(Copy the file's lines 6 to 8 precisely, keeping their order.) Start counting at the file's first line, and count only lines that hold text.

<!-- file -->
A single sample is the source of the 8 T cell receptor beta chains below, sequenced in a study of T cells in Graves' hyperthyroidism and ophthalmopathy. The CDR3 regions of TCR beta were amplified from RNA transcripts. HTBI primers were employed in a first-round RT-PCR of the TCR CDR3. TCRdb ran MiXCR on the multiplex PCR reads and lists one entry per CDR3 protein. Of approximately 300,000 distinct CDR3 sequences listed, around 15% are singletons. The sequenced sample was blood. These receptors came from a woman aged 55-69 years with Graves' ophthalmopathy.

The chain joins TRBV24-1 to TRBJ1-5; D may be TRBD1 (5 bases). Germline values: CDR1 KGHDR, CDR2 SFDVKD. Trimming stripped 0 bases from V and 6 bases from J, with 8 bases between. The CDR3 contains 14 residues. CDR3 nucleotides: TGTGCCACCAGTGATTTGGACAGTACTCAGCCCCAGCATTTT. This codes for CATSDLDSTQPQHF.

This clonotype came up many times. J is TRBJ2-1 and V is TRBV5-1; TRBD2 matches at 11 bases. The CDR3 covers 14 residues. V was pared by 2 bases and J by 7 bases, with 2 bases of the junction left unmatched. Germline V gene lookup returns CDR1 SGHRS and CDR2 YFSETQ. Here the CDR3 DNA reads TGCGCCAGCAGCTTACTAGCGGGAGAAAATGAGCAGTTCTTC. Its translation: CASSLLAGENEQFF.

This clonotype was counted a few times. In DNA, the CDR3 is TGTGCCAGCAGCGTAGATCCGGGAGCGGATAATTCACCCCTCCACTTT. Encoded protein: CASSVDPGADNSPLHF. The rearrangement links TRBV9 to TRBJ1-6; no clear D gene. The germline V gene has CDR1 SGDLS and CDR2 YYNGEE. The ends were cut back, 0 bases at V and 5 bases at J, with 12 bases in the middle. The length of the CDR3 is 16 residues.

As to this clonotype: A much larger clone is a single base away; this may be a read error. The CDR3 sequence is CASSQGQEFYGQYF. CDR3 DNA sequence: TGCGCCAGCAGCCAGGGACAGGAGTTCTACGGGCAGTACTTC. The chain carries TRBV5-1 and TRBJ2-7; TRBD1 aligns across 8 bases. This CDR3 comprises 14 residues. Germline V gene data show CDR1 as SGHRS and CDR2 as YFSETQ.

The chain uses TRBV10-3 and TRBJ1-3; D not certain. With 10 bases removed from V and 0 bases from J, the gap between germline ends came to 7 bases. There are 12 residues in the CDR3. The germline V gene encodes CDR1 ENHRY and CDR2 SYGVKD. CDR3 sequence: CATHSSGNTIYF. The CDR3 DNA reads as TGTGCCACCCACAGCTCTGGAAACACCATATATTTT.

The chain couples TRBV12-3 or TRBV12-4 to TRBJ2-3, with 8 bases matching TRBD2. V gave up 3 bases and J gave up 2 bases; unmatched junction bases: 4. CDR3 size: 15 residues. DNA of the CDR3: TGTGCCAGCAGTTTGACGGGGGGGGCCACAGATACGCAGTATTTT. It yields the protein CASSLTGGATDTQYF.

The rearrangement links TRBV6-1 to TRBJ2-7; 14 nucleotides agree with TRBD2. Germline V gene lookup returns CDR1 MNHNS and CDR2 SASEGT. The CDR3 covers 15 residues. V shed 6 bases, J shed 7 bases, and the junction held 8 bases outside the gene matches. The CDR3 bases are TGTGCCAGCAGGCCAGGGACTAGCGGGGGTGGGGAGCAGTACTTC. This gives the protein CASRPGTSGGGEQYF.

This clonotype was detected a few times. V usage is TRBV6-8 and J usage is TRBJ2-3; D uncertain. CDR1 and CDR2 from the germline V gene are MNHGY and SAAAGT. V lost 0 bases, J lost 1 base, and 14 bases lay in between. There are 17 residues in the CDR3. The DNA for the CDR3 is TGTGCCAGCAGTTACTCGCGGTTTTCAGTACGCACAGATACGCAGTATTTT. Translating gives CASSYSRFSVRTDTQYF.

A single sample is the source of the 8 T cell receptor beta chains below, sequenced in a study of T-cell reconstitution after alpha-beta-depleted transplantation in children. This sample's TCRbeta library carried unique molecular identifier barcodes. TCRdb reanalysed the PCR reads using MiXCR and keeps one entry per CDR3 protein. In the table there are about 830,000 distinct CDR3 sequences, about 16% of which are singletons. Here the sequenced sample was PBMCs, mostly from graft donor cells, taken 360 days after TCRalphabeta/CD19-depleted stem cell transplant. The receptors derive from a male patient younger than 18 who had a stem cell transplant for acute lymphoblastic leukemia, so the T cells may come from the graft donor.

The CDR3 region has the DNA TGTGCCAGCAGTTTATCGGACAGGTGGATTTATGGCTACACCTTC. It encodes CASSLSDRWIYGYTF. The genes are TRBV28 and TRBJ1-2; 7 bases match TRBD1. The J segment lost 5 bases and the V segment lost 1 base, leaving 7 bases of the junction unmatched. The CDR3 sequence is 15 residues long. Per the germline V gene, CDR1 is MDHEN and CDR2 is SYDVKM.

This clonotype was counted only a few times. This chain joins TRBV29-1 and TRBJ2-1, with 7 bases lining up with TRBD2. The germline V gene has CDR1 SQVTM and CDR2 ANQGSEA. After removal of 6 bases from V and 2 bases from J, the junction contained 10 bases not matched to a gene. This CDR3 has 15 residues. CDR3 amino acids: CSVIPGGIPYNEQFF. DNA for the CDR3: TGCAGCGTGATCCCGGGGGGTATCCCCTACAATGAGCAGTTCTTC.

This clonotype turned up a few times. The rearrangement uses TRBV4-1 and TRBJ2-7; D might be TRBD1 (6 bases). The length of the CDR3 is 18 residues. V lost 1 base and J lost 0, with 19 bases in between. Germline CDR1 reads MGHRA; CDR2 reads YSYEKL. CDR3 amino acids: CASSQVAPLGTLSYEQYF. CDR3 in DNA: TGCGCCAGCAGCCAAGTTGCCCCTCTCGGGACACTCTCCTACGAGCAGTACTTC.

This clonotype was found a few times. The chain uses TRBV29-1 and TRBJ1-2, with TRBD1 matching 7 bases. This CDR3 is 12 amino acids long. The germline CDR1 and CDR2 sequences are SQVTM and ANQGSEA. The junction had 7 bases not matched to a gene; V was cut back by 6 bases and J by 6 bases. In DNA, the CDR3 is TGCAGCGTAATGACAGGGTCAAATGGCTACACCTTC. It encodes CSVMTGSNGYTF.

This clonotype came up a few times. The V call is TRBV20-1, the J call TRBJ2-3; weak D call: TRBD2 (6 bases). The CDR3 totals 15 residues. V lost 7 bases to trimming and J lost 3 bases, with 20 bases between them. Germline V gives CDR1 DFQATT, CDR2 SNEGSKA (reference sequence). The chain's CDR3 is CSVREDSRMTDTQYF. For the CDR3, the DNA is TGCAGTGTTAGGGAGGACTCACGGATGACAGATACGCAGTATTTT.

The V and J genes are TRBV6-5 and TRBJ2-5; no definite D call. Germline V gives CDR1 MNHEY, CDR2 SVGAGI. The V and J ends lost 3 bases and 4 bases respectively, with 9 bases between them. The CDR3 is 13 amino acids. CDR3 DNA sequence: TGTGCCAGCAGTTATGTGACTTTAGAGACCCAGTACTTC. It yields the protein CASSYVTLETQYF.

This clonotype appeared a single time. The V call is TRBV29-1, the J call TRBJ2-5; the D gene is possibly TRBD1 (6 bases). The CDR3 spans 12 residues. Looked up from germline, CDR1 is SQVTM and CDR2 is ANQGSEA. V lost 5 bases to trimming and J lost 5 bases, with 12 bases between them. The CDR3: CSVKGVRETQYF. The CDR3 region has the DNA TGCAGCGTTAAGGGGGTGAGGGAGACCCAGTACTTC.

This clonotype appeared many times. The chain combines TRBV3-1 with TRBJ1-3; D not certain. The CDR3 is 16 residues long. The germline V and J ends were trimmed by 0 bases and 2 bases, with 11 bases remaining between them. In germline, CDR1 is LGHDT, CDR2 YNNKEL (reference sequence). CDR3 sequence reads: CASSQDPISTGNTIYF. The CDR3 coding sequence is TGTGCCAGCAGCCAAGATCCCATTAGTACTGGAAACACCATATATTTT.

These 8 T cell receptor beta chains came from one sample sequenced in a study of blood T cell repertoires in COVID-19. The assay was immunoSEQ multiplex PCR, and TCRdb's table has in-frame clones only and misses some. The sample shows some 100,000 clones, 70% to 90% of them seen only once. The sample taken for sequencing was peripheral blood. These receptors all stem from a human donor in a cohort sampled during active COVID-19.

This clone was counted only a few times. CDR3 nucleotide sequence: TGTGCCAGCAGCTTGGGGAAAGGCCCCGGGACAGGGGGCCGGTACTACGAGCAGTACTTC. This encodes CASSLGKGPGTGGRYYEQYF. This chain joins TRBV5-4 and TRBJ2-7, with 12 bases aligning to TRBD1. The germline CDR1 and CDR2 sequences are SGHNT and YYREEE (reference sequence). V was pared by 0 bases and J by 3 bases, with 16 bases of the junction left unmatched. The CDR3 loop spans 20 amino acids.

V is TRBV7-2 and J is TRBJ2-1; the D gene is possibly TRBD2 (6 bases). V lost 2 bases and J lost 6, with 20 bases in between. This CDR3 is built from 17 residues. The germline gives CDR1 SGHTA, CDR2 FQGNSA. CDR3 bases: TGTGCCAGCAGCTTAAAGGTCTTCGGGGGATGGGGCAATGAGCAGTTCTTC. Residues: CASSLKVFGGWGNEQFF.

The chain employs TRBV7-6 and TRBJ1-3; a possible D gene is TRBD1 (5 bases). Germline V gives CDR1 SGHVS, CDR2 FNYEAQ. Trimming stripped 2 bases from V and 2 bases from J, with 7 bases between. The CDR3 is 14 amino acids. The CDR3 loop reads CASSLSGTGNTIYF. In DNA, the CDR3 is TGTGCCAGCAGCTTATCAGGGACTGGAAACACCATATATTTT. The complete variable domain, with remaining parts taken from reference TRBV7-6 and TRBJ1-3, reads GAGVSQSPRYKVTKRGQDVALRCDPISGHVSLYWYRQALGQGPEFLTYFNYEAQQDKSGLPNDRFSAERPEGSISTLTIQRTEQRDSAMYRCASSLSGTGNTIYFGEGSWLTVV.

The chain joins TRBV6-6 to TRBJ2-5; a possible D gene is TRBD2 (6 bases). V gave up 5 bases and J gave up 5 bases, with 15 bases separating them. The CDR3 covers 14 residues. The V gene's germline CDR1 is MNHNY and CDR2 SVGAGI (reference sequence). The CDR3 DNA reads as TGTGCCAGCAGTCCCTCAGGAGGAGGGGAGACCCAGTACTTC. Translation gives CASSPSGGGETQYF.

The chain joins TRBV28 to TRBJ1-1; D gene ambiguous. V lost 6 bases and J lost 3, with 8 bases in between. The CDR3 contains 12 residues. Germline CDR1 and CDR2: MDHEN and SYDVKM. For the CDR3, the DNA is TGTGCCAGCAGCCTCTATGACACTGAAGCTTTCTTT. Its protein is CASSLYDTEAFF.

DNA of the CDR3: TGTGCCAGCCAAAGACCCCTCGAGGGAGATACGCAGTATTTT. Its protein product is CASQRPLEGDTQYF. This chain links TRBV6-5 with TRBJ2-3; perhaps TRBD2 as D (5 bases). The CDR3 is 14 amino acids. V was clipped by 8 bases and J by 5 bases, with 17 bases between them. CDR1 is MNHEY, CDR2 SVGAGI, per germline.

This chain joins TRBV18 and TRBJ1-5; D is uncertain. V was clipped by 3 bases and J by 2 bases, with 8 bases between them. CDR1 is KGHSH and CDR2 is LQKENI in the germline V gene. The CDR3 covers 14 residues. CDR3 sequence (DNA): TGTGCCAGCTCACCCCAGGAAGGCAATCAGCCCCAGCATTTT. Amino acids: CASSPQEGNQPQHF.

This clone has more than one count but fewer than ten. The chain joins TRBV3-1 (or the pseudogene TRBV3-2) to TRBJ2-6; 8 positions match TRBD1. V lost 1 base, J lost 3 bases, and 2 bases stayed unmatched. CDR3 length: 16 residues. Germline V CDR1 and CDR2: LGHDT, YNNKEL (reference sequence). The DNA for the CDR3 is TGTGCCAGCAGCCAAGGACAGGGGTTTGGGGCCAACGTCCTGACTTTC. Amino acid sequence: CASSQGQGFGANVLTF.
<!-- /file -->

The chain uses TRBV10-3 and TRBJ1-3; D not certain. With 10 bases removed from V and 0 bases from J, the gap between germline ends came to 7 bases. There are 12 residues in the CDR3. The germline V gene encodes CDR1 ENHRY and CDR2 SYGVKD. CDR3 sequence: CATHSSGNTIYF. The CDR3 DNA reads as TGTGCCACCCACAGCTCTGGAAACACCATATATTTT.

The chain couples TRBV12-3 or TRBV12-4 to TRBJ2-3, with 8 bases matching TRBD2. V gave up 3 bases and J gave up 2 bases; unmatched junction bases: 4. CDR3 size: 15 residues. DNA of the CDR3: TGTGCCAGCAGTTTGACGGGGGGGGCCACAGATACGCAGTATTTT. It yields the protein CASSLTGGATDTQYF.

The rearrangement links TRBV6-1 to TRBJ2-7; 14 nucleotides agree with TRBD2. Germline V gene lookup returns CDR1 MNHNS and CDR2 SASEGT. The CDR3 covers 15 residues. V shed 6 bases, J shed 7 bases, and the junction held 8 bases outside the gene matches. The CDR3 bases are TGTGCCAGCAGGCCAGGGACTAGCGGGGGTGGGGAGCAGTACTTC. This gives the protein CASRPGTSGGGEQYF.